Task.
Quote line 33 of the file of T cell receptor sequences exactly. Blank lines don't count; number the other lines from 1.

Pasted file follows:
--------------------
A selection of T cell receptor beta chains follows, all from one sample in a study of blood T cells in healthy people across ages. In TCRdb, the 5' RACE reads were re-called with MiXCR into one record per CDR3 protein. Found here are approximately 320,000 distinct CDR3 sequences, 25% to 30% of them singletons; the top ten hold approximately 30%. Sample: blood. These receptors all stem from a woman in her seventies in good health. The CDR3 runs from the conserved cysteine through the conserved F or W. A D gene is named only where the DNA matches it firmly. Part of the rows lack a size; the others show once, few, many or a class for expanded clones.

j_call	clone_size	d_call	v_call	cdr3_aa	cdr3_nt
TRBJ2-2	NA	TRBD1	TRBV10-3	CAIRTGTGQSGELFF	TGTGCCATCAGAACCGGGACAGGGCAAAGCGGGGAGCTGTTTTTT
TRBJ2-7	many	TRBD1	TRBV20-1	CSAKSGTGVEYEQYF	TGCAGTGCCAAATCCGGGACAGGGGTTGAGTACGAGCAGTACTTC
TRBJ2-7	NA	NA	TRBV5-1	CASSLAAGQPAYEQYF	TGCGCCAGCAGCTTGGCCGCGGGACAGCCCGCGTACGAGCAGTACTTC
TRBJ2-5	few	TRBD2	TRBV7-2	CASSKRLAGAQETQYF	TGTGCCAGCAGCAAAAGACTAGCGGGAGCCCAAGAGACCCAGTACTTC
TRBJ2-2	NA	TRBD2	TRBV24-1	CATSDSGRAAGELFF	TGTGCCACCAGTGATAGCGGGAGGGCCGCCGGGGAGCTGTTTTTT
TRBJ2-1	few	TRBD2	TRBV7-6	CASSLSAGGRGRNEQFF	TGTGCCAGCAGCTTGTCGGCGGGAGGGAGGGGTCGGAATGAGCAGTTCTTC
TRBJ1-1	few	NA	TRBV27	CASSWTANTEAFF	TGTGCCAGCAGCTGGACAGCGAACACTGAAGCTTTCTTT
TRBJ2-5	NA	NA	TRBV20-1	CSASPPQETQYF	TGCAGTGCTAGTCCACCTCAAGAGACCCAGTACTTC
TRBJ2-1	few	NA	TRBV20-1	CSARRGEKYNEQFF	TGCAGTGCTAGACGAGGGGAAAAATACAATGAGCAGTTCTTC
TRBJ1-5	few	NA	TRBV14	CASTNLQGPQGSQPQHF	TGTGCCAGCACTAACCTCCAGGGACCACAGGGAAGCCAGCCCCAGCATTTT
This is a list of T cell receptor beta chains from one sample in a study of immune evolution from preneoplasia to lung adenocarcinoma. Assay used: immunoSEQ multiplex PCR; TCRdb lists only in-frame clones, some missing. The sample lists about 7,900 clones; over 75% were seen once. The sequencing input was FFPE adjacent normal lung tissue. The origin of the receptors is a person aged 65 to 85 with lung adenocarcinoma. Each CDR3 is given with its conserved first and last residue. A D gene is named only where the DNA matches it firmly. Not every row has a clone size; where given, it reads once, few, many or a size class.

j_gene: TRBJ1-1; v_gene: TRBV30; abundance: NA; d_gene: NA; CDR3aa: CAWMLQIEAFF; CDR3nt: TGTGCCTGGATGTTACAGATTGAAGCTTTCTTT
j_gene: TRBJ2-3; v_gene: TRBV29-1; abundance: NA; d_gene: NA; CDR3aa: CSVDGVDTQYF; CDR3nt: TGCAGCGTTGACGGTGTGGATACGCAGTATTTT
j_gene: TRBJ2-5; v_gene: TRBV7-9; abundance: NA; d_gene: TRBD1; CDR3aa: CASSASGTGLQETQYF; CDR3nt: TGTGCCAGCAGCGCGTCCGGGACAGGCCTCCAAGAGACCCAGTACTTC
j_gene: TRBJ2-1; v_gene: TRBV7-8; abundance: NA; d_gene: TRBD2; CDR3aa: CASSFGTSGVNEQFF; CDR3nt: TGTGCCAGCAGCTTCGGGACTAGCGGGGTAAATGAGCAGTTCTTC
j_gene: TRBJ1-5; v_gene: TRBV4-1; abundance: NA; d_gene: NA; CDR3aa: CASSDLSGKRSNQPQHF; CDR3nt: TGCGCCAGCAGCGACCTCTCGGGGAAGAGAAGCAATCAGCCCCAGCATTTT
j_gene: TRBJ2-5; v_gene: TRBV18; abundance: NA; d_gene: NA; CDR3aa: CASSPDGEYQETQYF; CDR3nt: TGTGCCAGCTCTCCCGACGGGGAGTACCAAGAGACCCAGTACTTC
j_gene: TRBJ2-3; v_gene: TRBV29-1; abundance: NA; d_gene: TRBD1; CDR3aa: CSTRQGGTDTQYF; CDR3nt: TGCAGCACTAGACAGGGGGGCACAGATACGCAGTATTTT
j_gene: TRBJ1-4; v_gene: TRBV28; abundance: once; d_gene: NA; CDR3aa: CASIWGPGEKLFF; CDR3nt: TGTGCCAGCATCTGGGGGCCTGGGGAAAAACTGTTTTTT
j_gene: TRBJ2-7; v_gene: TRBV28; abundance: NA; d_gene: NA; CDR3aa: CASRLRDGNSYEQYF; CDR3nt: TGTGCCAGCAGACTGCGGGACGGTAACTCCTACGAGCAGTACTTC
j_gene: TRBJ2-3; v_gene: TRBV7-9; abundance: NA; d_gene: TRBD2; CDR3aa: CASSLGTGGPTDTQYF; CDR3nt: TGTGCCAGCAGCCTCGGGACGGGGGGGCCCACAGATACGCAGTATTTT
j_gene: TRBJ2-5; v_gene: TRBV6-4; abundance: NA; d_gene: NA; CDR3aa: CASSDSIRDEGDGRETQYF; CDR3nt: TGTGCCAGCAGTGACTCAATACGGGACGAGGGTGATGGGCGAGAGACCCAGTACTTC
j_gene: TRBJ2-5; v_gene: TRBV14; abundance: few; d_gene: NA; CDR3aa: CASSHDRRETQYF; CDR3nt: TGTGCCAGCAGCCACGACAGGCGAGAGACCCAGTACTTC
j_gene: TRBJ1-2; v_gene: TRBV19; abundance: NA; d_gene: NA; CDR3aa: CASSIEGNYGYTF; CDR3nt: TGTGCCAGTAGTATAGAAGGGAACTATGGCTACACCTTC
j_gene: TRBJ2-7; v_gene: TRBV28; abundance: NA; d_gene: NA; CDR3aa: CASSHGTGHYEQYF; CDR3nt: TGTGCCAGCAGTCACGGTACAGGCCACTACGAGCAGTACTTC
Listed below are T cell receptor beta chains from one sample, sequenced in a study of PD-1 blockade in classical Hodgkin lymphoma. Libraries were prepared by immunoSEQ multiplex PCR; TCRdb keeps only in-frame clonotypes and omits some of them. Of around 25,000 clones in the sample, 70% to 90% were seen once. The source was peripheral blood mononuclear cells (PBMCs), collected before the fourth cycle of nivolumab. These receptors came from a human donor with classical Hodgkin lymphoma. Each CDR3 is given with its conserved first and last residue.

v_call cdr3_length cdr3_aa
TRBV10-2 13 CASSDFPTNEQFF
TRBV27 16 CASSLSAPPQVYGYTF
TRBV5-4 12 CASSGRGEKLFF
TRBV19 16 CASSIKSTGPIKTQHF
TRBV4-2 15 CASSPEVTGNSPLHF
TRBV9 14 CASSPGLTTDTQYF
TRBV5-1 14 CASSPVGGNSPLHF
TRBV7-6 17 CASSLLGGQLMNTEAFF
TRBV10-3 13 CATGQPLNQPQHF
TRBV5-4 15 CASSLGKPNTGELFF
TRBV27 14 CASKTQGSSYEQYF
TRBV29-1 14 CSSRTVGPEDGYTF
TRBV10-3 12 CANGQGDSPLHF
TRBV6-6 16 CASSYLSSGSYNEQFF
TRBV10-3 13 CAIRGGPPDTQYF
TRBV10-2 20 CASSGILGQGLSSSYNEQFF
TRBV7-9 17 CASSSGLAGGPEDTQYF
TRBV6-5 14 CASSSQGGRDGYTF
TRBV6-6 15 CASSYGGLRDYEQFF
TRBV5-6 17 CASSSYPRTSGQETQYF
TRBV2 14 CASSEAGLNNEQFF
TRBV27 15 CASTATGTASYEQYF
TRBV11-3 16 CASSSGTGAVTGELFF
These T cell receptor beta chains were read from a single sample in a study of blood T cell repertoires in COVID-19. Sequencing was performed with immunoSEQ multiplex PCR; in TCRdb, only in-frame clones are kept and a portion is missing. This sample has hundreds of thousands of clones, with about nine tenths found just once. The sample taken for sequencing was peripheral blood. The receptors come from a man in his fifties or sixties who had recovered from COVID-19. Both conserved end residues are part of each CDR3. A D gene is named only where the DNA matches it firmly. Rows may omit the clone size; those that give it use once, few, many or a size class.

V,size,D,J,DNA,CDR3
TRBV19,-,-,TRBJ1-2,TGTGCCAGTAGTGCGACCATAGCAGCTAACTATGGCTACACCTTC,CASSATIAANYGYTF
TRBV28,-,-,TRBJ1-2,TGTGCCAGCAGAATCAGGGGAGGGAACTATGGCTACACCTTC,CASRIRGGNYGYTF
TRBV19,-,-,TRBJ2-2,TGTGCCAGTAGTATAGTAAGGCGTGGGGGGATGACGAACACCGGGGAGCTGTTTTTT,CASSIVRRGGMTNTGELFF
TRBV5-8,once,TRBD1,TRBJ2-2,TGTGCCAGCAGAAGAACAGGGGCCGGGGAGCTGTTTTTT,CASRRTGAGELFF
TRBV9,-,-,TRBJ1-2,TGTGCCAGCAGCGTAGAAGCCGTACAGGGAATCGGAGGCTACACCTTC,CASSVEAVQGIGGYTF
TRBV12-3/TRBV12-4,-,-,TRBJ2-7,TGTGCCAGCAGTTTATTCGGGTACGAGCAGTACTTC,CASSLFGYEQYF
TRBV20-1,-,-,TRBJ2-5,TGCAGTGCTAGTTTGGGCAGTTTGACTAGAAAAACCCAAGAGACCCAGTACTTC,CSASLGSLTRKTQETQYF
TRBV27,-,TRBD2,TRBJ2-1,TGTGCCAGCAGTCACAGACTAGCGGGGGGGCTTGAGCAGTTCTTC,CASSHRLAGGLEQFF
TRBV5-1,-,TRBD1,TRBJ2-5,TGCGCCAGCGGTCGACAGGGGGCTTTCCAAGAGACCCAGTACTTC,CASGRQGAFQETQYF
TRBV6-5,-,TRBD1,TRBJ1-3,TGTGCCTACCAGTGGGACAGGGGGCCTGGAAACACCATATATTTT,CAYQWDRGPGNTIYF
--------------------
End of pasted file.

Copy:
TRBV19 16 CASSIKSTGPIKTQHF